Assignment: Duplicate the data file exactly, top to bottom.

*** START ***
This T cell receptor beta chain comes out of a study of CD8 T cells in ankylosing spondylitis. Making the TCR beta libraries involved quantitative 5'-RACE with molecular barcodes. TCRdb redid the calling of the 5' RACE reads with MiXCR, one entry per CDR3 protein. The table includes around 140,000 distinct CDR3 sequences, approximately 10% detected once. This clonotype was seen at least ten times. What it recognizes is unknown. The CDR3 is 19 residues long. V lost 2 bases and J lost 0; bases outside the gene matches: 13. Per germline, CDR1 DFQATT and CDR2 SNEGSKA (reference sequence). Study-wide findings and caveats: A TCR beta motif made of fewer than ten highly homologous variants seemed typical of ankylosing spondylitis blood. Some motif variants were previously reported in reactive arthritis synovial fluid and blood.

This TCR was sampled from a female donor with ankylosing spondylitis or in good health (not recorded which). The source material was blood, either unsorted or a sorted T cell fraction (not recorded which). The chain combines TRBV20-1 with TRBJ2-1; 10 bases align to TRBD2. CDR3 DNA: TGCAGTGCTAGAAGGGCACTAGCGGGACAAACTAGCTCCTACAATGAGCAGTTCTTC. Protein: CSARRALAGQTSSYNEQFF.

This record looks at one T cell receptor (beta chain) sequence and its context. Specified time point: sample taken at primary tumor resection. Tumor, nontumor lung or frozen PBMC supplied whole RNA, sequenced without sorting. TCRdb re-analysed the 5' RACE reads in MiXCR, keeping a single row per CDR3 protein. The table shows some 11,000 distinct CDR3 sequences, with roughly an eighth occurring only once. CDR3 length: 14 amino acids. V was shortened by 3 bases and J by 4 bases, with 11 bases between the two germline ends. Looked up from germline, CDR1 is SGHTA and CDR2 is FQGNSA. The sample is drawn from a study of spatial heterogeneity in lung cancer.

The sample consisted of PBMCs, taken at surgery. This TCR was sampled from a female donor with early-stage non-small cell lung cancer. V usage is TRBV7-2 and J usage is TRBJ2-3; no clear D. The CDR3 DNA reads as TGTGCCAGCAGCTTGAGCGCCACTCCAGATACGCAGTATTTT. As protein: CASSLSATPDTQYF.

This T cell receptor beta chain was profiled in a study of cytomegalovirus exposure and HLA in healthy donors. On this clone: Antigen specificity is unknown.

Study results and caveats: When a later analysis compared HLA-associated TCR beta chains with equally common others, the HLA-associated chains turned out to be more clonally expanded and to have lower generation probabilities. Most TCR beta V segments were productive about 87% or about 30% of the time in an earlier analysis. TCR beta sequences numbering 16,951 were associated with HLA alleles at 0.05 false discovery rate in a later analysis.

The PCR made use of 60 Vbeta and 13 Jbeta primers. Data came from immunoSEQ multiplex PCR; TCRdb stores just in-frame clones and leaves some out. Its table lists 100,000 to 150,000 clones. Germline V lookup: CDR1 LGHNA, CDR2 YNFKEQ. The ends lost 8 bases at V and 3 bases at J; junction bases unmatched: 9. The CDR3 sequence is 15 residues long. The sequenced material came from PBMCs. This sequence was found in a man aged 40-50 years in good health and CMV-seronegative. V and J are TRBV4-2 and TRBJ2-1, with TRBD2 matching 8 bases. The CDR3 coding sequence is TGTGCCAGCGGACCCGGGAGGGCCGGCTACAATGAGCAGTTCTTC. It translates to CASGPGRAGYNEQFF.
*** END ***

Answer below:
This T cell receptor beta chain comes out of a study of CD8 T cells in ankylosing spondylitis. Making the TCR beta libraries involved quantitative 5'-RACE with molecular barcodes. TCRdb redid the calling of the 5' RACE reads with MiXCR, one entry per CDR3 protein. The table includes around 140,000 distinct CDR3 sequences, approximately 10% detected once. This clonotype was seen at least ten times. What it recognizes is unknown. The CDR3 is 19 residues long. V lost 2 bases and J lost 0; bases outside the gene matches: 13. Per germline, CDR1 DFQATT and CDR2 SNEGSKA (reference sequence). Study-wide findings and caveats: A TCR beta motif made of fewer than ten highly homologous variants seemed typical of ankylosing spondylitis blood. Some motif variants were previously reported in reactive arthritis synovial fluid and blood.

This TCR was sampled from a female donor with ankylosing spondylitis or in good health (not recorded which). The source material was blood, either unsorted or a sorted T cell fraction (not recorded which). The chain combines TRBV20-1 with TRBJ2-1; 10 bases align to TRBD2. CDR3 DNA: TGCAGTGCTAGAAGGGCACTAGCGGGACAAACTAGCTCCTACAATGAGCAGTTCTTC. Protein: CSARRALAGQTSSYNEQFF.

This record looks at one T cell receptor (beta chain) sequence and its context. Specified time point: sample taken at primary tumor resection. Tumor, nontumor lung or frozen PBMC supplied whole RNA, sequenced without sorting. TCRdb re-analysed the 5' RACE reads in MiXCR, keeping a single row per CDR3 protein. The table shows some 11,000 distinct CDR3 sequences, with roughly an eighth occurring only once. CDR3 length: 14 amino acids. V was shortened by 3 bases and J by 4 bases, with 11 bases between the two germline ends. Looked up from germline, CDR1 is SGHTA and CDR2 is FQGNSA. The sample is drawn from a study of spatial heterogeneity in lung cancer.

The sample consisted of PBMCs, taken at surgery. This TCR was sampled from a female donor with early-stage non-small cell lung cancer. V usage is TRBV7-2 and J usage is TRBJ2-3; no clear D. The CDR3 DNA reads as TGTGCCAGCAGCTTGAGCGCCACTCCAGATACGCAGTATTTT. As protein: CASSLSATPDTQYF.

This T cell receptor beta chain was profiled in a study of cytomegalovirus exposure and HLA in healthy donors. On this clone: Antigen specificity is unknown.

Study results and caveats: When a later analysis compared HLA-associated TCR beta chains with equally common others, the HLA-associated chains turned out to be more clonally expanded and to have lower generation probabilities. Most TCR beta V segments were productive about 87% or about 30% of the time in an earlier analysis. TCR beta sequences numbering 16,951 were associated with HLA alleles at 0.05 false discovery rate in a later analysis.

The PCR made use of 60 Vbeta and 13 Jbeta primers. Data came from immunoSEQ multiplex PCR; TCRdb stores just in-frame clones and leaves some out. Its table lists 100,000 to 150,000 clones. Germline V lookup: CDR1 LGHNA, CDR2 YNFKEQ. The ends lost 8 bases at V and 3 bases at J; junction bases unmatched: 9. The CDR3 sequence is 15 residues long. The sequenced material came from PBMCs. This sequence was found in a man aged 40-50 years in good health and CMV-seronegative. V and J are TRBV4-2 and TRBJ2-1, with TRBD2 matching 8 bases. The CDR3 coding sequence is TGTGCCAGCGGACCCGGGAGGGCCGGCTACAATGAGCAGTTCTTC. It translates to CASGPGRAGYNEQFF.